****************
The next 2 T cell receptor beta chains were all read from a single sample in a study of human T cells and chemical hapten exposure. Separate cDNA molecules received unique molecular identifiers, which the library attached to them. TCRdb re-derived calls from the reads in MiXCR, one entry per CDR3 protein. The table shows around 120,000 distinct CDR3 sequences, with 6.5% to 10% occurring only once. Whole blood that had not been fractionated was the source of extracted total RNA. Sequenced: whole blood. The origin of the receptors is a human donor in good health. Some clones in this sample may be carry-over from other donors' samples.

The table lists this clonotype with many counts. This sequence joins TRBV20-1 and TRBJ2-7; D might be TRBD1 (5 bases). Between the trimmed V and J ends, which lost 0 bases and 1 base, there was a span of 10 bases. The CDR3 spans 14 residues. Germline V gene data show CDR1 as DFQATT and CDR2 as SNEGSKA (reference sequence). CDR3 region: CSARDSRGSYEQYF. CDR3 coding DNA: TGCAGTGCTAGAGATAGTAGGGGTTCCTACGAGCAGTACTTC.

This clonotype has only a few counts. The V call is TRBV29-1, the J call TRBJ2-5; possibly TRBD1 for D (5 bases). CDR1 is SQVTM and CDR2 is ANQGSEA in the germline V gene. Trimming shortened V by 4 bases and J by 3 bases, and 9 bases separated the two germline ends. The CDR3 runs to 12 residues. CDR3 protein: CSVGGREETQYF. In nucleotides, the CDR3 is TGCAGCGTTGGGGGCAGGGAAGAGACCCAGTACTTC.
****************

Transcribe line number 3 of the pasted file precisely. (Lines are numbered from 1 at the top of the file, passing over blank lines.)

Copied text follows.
This clonotype has only a few counts. The V call is TRBV29-1, the J call TRBJ2-5; possibly TRBD1 for D (5 bases). CDR1 is SQVTM and CDR2 is ANQGSEA in the germline V gene. Trimming shortened V by 4 bases and J by 3 bases, and 9 bases separated the two germline ends. The CDR3 runs to 12 residues. CDR3 protein: CSVGGREETQYF. In nucleotides, the CDR3 is TGCAGCGTTGGGGGCAGGGAAGAGACCCAGTACTTC.